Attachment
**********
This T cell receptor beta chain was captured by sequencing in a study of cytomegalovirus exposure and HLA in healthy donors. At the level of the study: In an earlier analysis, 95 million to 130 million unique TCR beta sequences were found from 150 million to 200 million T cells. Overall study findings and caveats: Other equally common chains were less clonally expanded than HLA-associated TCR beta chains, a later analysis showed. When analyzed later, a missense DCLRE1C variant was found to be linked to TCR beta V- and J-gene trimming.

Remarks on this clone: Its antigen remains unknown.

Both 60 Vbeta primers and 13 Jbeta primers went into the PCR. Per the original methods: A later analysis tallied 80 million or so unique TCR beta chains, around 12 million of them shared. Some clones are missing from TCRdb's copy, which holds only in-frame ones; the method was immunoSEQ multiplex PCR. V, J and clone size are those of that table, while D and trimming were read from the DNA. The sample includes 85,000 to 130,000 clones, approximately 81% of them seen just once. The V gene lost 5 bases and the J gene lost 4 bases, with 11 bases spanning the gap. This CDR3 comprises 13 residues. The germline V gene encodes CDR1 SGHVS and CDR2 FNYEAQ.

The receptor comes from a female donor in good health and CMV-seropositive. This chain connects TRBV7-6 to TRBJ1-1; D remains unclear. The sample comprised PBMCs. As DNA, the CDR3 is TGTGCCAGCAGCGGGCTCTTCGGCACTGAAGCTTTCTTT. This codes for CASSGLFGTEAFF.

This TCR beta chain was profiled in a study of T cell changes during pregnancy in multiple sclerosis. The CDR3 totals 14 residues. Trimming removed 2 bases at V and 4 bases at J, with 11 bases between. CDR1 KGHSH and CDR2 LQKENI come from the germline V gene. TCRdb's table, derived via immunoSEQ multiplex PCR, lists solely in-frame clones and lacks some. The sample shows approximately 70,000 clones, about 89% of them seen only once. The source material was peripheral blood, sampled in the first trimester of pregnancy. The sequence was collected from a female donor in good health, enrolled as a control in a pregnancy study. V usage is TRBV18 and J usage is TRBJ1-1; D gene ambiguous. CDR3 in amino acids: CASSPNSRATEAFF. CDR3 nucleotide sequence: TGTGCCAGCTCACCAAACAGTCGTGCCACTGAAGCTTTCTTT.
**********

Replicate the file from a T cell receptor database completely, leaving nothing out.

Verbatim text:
This T cell receptor beta chain was captured by sequencing in a study of cytomegalovirus exposure and HLA in healthy donors. At the level of the study: In an earlier analysis, 95 million to 130 million unique TCR beta sequences were found from 150 million to 200 million T cells. Overall study findings and caveats: Other equally common chains were less clonally expanded than HLA-associated TCR beta chains, a later analysis showed. When analyzed later, a missense DCLRE1C variant was found to be linked to TCR beta V- and J-gene trimming.

Remarks on this clone: Its antigen remains unknown.

Both 60 Vbeta primers and 13 Jbeta primers went into the PCR. Per the original methods: A later analysis tallied 80 million or so unique TCR beta chains, around 12 million of them shared. Some clones are missing from TCRdb's copy, which holds only in-frame ones; the method was immunoSEQ multiplex PCR. V, J and clone size are those of that table, while D and trimming were read from the DNA. The sample includes 85,000 to 130,000 clones, approximately 81% of them seen just once. The V gene lost 5 bases and the J gene lost 4 bases, with 11 bases spanning the gap. This CDR3 comprises 13 residues. The germline V gene encodes CDR1 SGHVS and CDR2 FNYEAQ.

The receptor comes from a female donor in good health and CMV-seropositive. This chain connects TRBV7-6 to TRBJ1-1; D remains unclear. The sample comprised PBMCs. As DNA, the CDR3 is TGTGCCAGCAGCGGGCTCTTCGGCACTGAAGCTTTCTTT. This codes for CASSGLFGTEAFF.

This TCR beta chain was profiled in a study of T cell changes during pregnancy in multiple sclerosis. The CDR3 totals 14 residues. Trimming removed 2 bases at V and 4 bases at J, with 11 bases between. CDR1 KGHSH and CDR2 LQKENI come from the germline V gene. TCRdb's table, derived via immunoSEQ multiplex PCR, lists solely in-frame clones and lacks some. The sample shows approximately 70,000 clones, about 89% of them seen only once. The source material was peripheral blood, sampled in the first trimester of pregnancy. The sequence was collected from a female donor in good health, enrolled as a control in a pregnancy study. V usage is TRBV18 and J usage is TRBJ1-1; D gene ambiguous. CDR3 in amino acids: CASSPNSRATEAFF. CDR3 nucleotide sequence: TGTGCCAGCTCACCAAACAGTCGTGCCACTGAAGCTTTCTTT.